Texas turtles ending up in China soup pots
HOUSTON (Reuters) - Growing up in East Texas, Dian Avriett loved to watch the turtles sunning on the banks of local rivers and lakes. But now she says it's rare to see them on those same waterways, and the reason is clear -- China's taste for Texas turtle meat.
Hundreds of thousands have been sold to dealers who ship the animals to Asia where the meat is considered a delicacy with health benefits. Some also fetch high prices around the world as pets.
"In Texas, anyone with a $50 dollar non-game permit can take as many (turtles) as they want," said Avriett, who chairs the Piney Woods group of the Sierra Club.
Global turtle populations are at risk, but conservationists said the problem is growing acute in Texas where there are no limits on the collection of unprotected varieties.
An average of 94,442 turtles per year are taken by dealers, mostly for export from the state, according to figures from the Texas Parks and Wildlife Department (TPWD).
Data from the U.S. Fish and Wildlife Service obtained under a Freedom of Information Act request showed more than 267,000 wild turtles were exported to Hong Kong from Dallas from 2002 to 2005, said Chris Jones, an environmental attorney who has lobbied for turtle protections.
Although there are no state-wide statistics showing declines in Texas turtle population, Jones said abundant anecdotal evidence exists. For example in one section of the Rio Grande river that had been a trap site, an adult turtle has not been seen in 10 years.
"They are taking them so fast the scientists can't study them," Jones said.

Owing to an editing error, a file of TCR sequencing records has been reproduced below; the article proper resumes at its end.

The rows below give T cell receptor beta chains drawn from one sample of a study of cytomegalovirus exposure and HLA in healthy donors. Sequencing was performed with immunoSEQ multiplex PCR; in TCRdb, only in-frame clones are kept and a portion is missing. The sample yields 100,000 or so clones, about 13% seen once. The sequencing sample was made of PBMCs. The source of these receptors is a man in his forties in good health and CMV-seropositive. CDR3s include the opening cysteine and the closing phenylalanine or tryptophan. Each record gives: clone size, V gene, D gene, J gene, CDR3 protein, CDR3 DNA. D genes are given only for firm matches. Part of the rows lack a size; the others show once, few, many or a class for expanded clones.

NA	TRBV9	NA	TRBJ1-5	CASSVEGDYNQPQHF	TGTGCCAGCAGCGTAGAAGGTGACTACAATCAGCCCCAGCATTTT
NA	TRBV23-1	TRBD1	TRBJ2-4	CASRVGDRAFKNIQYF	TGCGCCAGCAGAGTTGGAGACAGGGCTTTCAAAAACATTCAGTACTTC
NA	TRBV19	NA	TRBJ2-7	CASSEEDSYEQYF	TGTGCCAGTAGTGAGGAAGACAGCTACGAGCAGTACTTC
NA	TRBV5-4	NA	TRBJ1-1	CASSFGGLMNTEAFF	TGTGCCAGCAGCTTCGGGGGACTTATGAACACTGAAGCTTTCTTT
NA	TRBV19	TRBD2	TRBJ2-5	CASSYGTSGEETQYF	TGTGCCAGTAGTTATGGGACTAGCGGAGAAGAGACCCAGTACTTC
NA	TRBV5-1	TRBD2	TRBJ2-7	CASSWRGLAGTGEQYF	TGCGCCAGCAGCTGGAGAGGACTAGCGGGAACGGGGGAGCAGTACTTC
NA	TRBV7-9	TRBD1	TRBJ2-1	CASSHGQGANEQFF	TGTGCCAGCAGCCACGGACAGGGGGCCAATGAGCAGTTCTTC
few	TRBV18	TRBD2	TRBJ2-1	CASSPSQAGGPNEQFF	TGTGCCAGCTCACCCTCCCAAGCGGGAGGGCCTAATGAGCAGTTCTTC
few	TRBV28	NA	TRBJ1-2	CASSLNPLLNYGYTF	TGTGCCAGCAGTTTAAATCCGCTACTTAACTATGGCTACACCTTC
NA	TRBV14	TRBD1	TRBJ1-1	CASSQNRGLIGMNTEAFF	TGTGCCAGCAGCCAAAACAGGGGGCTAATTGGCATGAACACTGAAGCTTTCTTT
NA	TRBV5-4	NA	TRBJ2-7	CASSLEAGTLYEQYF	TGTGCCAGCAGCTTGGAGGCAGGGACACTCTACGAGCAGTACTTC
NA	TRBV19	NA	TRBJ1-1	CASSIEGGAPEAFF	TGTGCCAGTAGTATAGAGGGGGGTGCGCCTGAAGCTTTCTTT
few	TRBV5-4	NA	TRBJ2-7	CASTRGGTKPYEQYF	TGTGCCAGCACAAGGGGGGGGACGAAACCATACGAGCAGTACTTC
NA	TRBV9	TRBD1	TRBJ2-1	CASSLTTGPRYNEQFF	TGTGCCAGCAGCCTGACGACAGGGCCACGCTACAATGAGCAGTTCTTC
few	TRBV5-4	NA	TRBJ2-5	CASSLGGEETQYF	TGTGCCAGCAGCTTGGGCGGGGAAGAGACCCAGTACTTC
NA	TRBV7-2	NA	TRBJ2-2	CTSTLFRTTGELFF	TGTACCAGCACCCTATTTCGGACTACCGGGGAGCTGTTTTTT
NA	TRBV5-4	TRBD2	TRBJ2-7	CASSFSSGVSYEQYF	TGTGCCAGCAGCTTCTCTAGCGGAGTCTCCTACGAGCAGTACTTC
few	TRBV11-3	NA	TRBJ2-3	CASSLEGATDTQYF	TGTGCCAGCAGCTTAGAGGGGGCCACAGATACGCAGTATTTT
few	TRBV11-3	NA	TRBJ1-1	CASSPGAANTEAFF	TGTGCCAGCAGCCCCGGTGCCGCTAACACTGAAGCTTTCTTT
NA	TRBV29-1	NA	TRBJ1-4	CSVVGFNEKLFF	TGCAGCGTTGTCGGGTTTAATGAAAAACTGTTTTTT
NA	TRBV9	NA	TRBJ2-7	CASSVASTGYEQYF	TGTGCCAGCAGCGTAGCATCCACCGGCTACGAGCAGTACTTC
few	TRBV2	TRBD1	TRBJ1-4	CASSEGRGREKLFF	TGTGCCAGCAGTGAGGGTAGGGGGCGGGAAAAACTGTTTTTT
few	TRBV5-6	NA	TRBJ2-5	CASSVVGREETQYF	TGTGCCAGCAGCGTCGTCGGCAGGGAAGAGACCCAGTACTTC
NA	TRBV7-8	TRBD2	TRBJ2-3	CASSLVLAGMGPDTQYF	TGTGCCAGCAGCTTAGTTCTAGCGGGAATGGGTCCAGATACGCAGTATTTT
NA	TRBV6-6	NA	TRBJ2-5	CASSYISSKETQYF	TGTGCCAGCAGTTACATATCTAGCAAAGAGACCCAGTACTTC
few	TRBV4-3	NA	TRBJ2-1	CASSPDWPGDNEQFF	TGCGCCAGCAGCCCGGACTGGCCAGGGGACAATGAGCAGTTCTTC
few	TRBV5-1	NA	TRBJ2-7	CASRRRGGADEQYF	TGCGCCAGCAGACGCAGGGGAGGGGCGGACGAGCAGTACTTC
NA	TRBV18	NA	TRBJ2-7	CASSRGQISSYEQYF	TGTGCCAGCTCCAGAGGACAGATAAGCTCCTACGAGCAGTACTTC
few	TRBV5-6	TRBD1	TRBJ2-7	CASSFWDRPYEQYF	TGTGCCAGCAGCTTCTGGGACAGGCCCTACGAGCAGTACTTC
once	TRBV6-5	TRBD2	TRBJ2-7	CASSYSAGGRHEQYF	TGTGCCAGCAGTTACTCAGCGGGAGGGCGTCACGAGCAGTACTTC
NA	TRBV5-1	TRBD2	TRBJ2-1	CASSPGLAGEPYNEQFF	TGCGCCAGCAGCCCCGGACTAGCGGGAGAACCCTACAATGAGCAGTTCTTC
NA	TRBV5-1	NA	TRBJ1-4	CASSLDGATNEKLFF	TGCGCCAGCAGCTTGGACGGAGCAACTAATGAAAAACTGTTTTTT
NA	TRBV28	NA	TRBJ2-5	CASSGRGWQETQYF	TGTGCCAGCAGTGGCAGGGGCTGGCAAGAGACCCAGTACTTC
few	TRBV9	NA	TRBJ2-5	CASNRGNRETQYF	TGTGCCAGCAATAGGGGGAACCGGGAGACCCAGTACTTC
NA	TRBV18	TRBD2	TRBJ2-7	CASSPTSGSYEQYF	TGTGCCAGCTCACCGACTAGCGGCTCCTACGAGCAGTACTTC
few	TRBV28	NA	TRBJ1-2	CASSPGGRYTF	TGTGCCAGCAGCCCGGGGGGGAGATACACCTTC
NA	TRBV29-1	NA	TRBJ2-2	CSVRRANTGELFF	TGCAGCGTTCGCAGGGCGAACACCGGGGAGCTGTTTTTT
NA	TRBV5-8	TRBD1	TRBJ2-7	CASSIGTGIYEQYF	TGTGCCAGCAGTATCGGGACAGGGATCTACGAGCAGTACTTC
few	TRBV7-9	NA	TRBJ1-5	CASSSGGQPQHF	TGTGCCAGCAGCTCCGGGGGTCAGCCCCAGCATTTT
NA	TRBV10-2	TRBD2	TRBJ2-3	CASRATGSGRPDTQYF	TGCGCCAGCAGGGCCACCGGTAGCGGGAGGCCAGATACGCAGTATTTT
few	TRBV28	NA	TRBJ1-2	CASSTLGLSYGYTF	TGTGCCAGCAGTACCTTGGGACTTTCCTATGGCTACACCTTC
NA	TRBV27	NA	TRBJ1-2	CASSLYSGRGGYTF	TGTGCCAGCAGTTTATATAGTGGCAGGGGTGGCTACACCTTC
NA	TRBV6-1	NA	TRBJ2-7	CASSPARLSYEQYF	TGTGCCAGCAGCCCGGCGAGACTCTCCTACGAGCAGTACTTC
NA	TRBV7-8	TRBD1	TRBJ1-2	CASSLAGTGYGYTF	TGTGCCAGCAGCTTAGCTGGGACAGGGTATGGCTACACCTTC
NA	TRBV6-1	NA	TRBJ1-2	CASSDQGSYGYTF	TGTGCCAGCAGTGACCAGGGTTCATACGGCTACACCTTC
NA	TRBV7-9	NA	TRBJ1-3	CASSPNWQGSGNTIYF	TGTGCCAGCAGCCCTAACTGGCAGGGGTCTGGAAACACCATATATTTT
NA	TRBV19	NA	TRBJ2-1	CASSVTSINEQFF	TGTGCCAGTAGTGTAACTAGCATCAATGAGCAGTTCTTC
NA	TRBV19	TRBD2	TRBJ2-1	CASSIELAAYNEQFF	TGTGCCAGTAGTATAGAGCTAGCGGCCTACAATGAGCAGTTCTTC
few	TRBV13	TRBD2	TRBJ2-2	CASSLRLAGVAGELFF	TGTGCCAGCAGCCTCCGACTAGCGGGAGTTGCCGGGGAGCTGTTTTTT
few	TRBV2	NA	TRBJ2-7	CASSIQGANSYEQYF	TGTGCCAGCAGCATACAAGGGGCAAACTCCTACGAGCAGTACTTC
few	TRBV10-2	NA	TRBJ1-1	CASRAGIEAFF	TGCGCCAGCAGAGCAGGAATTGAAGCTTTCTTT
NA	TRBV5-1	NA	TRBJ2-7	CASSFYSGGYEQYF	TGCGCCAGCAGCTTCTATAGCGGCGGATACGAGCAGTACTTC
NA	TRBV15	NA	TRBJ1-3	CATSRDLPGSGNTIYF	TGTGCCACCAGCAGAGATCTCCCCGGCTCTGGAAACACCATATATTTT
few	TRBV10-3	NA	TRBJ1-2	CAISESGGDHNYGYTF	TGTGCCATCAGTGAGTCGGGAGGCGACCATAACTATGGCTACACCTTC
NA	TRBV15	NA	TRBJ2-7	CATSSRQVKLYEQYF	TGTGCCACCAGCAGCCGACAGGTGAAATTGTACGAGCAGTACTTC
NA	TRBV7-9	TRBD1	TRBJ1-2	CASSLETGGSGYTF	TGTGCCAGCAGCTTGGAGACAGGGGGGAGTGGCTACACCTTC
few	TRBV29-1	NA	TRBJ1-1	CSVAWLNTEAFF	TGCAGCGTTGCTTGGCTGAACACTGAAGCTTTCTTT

Now some varieties including the Texas river cooter could have some protection because the TPWD commissioners on May 24 approved a measure to prohibit the collection of wild turtles on public land.
But under that regulation, which is not yet on the books as law, collectors may harvest three varieties of turtles on private land; the red-eared slider, the common snapping turtle and five types of soft-shell turtles.
Turtles need protection from overharvesting because they are slow to mature and their young have a high mortality rate, said Lee Fitzgerald, an associate professor of herpetology at Texas A&M University who has published research on the Texas turtle trade.
"Their population can't take the removal of adults," said Fitzgerald. "If it continues, the population will collapse."
For example he said it takes a female box turtle 15 years to reach sexual maturity. Once at that stage she lays four or five eggs, and most of the hatchlings will not survive.
But Bob Popplewell, the state's largest exporter of live turtles to Asia, disagrees. He said there are plenty of turtles in Texas. And many are a nuisance to ranchers who say the turtles eat fish eggs and birds, and overcrowd their lakes and ponds, he said.
"People tell me they don't want one nasty, stinking turtle in their lake," said Popplewell, who is known as "Bayou Bob." "I've seen a decent-sized snapper pull down a full-grown goose. They are trained, stealthy predators."
Popplewell, who said he has received threats from animal rights activists, works with a network of hundreds of trappers across Texas who can earn up to $20 an hour for their work.
Once snared in net traps, the turtles are shipped to Asia by plane, he said.
The parties are divided over whether the state's proposed limits will protect the turtle population. Popplewell said 99 percent of the turtles his people harvest come from private lakes, so the changes will have little effect on his business.
Texas A&M's Fitzgerald described the protection measure as a step in the right direction, while conservationists say there should be a total ban on commercial turtle collection.
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